Spotted in today's Chronicle. Photo courtesy of Bryan Goebel

We’ve gotta spotlight this op-ed that appeared in today’s edition of the SF Chronicle calling upon the SFMTA and city leaders to make Polk Street more like “a Paris street, where people saunter and stay for hours, not just one errand.”

“For that to happen, it has to be engineered away from the Detroit model — maximum vehicle parking, maximum travel lanes — to a human model – maximum pedestrian and bike safety,” wrote Kurt Wallace Martin, author of the Bay Bikers blog on SFGate.com.

The article actually appeared on Bay Bikers last week, but the Chronicle editorial staff apparently saw fit to give it space in its print edition. The paper deserves recognition for publishing such a progressive vision for Polk Street — a political battleground in the movement to change the cars-first status quo on San Francisco streets.

Martin continues:

Having lived in both Paris and Detroit, I’d say Polk is more a Detroit-style street, designed and built for motorized convenience. People not protected by their vehicles are scared on Polk. They wait at intersections, looking both ways more than once before hurrying across. (The dangers are real: Polk averages one pedestrian and one bicycle accident per month.) Polk is perfectly placed on the map to be an engaging landing spot between Market Street and San Francisco Bay. It’s a street not crazed with traffic like Van Ness, and not hilly like Larkin – a street that should tie the neighborhood together. But Polk feels more like Van Ness than it should…

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On Bay Area News Stands: The Lack of Accountability for Drivers Who Kill

Photo: Bryan Goebel

Featured on the front page of today’s San Francisco Chronicle and ABC 7 is an epic exposé on the lack of legal accountability for drivers who kill pedestrians in the Bay Area. The piece is by Zusha Elinson, a journalist at the Center for Investigative Reporting.

Streetsblog readers are all too familiar with the fact that drivers rarely face charges for killing pedestrians if they were sober and stayed on the scene. It’s promising to see so much press attention on a big story that’s remained under the radar of the mainstream media for too long.

Elinson analyzed years of police records from five Bay Area counties, explored the legal and cultural hurdles of penalizing those responsible for pedestrian fatalities, shared personal stories from family members of crash victims, and even delved into the history of motorization in the 1920s:

Pedestrian deaths made up more than a quarter of traffic fatalities over the past decade in the two major metropolitan areas in the Bay Area, according to a 2011 report by national transit advocacy group Transportation for America – outpaced only by New York and Los Angeles. An in-depth Center for Investigative Reporting review of the 434 pedestrians killed from 2007 through 2011 in the five largest Bay Area counties found that, like Joe Molinaro, one-third were walking in a crosswalk when they were struck – three times the national average, according to the group’s report. And in 2011, local fatalities increased almost 40 percent from the previous year.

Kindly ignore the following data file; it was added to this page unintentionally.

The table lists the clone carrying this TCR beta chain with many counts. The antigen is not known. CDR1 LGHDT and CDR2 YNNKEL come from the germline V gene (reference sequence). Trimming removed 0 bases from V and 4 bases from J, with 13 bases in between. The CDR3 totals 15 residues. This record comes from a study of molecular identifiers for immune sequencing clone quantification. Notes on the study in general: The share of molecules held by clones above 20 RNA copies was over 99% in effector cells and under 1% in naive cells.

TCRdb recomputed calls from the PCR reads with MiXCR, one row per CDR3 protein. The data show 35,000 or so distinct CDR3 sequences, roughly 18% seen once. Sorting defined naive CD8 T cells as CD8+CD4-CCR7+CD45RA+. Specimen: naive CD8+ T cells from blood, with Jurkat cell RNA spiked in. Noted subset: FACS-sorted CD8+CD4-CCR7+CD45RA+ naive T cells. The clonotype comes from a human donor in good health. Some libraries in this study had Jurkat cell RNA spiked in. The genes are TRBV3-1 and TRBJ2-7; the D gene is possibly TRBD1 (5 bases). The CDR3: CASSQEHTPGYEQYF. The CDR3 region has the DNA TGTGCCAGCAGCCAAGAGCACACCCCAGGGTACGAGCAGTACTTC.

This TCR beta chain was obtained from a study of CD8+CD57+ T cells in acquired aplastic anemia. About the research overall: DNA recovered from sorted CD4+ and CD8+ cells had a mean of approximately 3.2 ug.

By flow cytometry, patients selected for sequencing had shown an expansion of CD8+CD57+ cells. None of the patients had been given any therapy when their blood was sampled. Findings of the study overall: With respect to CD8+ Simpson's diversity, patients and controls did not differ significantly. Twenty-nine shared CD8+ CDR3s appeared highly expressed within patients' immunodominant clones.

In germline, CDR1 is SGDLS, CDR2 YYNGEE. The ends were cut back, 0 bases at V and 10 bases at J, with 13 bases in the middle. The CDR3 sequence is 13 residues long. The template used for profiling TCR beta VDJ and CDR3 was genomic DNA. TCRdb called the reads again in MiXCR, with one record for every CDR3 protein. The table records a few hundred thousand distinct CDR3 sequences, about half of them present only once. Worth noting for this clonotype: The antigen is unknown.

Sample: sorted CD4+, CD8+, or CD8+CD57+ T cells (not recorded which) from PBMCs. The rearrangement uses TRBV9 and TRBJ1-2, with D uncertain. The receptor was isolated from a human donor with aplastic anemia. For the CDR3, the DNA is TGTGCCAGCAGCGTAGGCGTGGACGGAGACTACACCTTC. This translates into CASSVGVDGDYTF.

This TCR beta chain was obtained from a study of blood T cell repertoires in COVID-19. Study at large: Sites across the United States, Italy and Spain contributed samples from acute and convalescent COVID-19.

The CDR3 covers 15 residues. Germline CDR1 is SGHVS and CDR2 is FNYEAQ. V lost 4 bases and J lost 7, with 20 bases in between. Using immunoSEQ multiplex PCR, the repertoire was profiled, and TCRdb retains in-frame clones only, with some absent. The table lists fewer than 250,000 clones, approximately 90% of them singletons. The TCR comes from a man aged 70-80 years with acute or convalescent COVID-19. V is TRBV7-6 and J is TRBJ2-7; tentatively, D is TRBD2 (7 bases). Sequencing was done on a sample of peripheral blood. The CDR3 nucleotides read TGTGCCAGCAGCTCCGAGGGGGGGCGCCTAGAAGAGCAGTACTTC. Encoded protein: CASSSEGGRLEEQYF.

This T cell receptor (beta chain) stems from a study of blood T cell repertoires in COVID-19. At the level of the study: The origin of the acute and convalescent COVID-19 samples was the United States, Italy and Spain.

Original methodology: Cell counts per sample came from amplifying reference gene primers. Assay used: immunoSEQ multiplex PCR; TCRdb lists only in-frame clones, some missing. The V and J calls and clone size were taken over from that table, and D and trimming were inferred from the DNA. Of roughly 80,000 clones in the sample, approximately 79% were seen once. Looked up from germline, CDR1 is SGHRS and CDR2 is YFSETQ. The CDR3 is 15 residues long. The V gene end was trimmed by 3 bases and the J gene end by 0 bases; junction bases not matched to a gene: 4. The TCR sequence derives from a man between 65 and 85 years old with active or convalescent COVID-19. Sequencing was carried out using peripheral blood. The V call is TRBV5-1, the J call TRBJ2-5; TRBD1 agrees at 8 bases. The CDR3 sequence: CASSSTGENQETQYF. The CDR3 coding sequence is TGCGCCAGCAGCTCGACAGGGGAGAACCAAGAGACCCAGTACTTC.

Yet, more often than not, the drivers responsible faced no serious consequences.

Sixty percent of the 238 motorists found to be at fault or suspected of a crime faced no criminal charges during the five-year period, CIR found in its analysis of thousands of pages of police and court records from Alameda, Contra Costa, Santa Clara, San Mateo and San Francisco counties.

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Intrepid KTVU Reporters Expose the Shocking Story of Bike-Share!

Frank Somerville puts on his skeptical anchor man face to introduce KTVU’s electrifying exposé about “government bikes.”

KTVU sure blew away viewers yesterday with its latest muckraking segment on the government scandal that is bike-share.

My mind, for one, was blown by the audacity of KTVU’s comically disingenous attempt to paint bike-share as nothing more than an “obscure government agency’s latest spending spree,” as anchor Frank Somerville introduced it.

“Even its strongest supporters concede there’s no actual scientific data showing the multi-million dollar plan will improve our air quality,” he said.

Well, KTVU reporter Mike Mibach didn’t really seem interested in actually answering whether bike-share has helped reduce driving in any of the 500 cities that have launched it — not even DC’s Capital Bike-Share (yes, that’s the label on the sample bike shown in his segment). In DC, bike-share shattered expectations in its first year with 18,000 registered members logging over a million trips — double the projections. According to survey data, the system led to an overall increase in transit and bicycling use, and an average savings of $891 per year in transport costs for users.